This has occasionally played out in Christian circles as well, with each group strongly identified with their theological view, and the seven last words on the cross seem to be a place most Christians theologically agree.
This is true even though Christians identify with Christ in different ways - and they express their faith in different ways. Some, particularly the evangelical and conservative movement are strongly identified with scriptural accuracy and literalness of Christ’s experience - particularly how theology frames the unfolding of God’s purpose. The more moderate and sometimes, liberal Protestants and Catholics, are more aligned with living as Jesus would, even if they subscribe to the story. These are obviously very broad generalizations, with a wide range of variations in each group. For the sake of discussion, please don’t take offense if you don’t fit into either box.
The cross, and particularly the last seven statements Jesus said, were not of great interest to me over the years. To be more honest, I found the topic distasteful - but I’m probably not the only one.
No one was more surprised than I when I spent the better part of three days last year studying these words Jesus spoke as he died. I believe he demonstrated something very important with us there. Messages hidden in his experience. If we were to ask what would Jesus do, these moments of him hitting the wall would be a good place to observe.
The business of the church has been so tied to the story of Christ’s crucifixion and resurrection that we can miss the fundamental teachings on transformation. Of couse, this is far from an original idea. Many have cited this - including Paul. I only suggest we miss the boat when we neglect to tie our human development to our spiritual development in a way that more authentically and honestly connects to the way people think and behave.
Religious speak may ignite the spiritual heart and, for some, help them dive deeper into the mystical experience of Christianity. This is a powerful tool not to be discarded or rejected. However, just as we separate church and state in this culture; we seem to separate religion and personal transformation and growth. It’s difficult to understand why churches have consistently resisted allowing, and even emphasizing, the personal side of human understanding to stand visibly beside theology on the spiritual journey, no matter the religion.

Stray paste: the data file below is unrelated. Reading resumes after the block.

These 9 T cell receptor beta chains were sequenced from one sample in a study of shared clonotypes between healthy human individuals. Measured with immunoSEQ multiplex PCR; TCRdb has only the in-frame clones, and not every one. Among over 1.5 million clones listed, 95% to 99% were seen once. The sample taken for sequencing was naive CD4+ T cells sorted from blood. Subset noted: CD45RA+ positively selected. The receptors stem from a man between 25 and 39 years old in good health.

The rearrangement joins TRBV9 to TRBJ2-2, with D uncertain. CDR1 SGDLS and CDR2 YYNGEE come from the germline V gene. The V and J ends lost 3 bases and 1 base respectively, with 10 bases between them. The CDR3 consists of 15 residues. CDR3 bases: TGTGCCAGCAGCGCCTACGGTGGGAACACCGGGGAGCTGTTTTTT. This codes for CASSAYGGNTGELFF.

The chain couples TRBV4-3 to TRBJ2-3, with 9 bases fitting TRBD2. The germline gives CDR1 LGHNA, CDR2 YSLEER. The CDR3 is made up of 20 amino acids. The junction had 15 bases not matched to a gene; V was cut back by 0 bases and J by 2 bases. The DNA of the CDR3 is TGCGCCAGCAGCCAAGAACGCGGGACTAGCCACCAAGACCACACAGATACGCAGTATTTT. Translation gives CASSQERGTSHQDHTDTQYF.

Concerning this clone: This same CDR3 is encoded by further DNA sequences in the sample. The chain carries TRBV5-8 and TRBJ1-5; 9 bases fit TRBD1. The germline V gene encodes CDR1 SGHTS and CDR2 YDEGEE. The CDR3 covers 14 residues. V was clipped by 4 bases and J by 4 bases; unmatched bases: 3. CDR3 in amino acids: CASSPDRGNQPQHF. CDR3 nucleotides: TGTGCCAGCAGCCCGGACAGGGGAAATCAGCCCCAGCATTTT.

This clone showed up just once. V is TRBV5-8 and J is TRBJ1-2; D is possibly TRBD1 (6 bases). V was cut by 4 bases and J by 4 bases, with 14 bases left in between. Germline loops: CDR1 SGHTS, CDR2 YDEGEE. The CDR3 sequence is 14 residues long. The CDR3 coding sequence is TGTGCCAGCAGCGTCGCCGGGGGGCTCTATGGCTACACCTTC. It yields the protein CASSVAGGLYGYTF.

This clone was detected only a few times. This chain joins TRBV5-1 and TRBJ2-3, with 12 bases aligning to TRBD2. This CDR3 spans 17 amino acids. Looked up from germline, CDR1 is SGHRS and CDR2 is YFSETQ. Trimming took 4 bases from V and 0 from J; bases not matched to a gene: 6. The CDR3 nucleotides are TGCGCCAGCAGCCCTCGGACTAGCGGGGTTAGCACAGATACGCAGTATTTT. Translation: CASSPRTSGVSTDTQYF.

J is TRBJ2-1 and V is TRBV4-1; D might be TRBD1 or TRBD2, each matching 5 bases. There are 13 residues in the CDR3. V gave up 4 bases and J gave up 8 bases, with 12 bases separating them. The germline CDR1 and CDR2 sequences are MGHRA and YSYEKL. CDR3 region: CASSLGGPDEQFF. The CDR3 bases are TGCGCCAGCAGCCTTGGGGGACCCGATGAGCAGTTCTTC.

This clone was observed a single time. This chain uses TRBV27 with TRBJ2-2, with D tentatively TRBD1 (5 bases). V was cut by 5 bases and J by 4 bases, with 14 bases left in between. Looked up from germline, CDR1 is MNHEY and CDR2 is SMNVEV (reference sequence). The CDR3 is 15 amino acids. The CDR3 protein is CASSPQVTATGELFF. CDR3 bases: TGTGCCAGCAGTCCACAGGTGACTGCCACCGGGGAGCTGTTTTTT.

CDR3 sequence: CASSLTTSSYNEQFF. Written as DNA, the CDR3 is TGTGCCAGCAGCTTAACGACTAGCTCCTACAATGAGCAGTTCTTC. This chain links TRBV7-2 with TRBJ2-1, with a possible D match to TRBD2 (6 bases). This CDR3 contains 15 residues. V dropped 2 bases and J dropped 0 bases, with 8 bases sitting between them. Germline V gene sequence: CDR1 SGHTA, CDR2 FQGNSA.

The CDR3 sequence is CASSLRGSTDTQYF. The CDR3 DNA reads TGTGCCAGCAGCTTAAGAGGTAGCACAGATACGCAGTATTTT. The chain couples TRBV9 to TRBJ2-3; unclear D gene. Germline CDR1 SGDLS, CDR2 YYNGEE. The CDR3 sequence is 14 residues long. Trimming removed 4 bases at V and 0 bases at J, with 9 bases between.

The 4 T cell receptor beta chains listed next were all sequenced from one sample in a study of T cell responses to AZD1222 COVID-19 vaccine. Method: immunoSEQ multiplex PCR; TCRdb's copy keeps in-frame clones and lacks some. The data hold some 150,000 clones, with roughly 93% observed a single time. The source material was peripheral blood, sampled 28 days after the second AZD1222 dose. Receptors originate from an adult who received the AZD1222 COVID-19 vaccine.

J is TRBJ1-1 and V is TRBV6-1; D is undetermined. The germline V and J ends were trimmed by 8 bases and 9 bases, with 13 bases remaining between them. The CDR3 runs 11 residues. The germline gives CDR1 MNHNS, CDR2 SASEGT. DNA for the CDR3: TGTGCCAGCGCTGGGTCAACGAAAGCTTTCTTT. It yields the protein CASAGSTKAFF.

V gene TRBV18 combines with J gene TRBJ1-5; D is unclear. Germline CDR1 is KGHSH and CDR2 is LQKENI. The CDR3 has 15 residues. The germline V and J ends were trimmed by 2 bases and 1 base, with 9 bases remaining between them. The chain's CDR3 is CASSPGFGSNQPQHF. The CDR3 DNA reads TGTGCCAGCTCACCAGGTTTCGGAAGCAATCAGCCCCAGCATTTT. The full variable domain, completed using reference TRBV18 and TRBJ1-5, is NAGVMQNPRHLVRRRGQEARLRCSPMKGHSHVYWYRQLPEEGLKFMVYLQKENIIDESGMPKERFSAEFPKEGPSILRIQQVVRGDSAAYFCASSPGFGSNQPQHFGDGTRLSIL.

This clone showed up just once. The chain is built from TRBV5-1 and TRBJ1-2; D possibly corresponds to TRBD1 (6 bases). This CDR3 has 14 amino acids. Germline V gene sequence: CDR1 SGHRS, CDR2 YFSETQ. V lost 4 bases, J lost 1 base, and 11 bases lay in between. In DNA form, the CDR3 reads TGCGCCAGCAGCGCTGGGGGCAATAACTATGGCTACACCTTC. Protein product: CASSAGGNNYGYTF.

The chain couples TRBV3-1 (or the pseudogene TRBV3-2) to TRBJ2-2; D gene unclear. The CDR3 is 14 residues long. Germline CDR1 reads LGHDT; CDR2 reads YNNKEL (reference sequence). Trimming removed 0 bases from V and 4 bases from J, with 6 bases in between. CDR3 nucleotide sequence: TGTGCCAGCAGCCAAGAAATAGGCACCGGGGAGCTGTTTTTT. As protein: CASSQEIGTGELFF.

This glaring disconnect is particularly shocking when we see that it's exactly this personal struggle that ignites human transformation in the Christian narrative. This is the one thing that makes Christianity different from other religions. The muck, blood, struggle, betrayals, unhappiness, desperation, evil, doubt, violence, and confusion are exactly what Christ experienced. The one human being who, depending on your theology, is God or is the only person who transcended the false self to be fully in unity with God, experienced every one of these challenges. He was not exempt from them. It's the main idea. The main event...next to the resurrection story.
The point is life is as much about suffering and the struggle, as it is about transformation and happiness. We do not get to escape being unhappy, or miserable. It's what balances the human experience. Dark and light can only exist in relation to one another.
What's also often missed or goes ignored, is he was asking his students to adopt non-duality as a way of being. From where I sit, this was his most important teaching behind the idea there was something beyond us, something that acted like the glue to the universe that connected us to all that is.
What's been most distorted, unintentionally perhaps, is that this power that's greater than us is formless.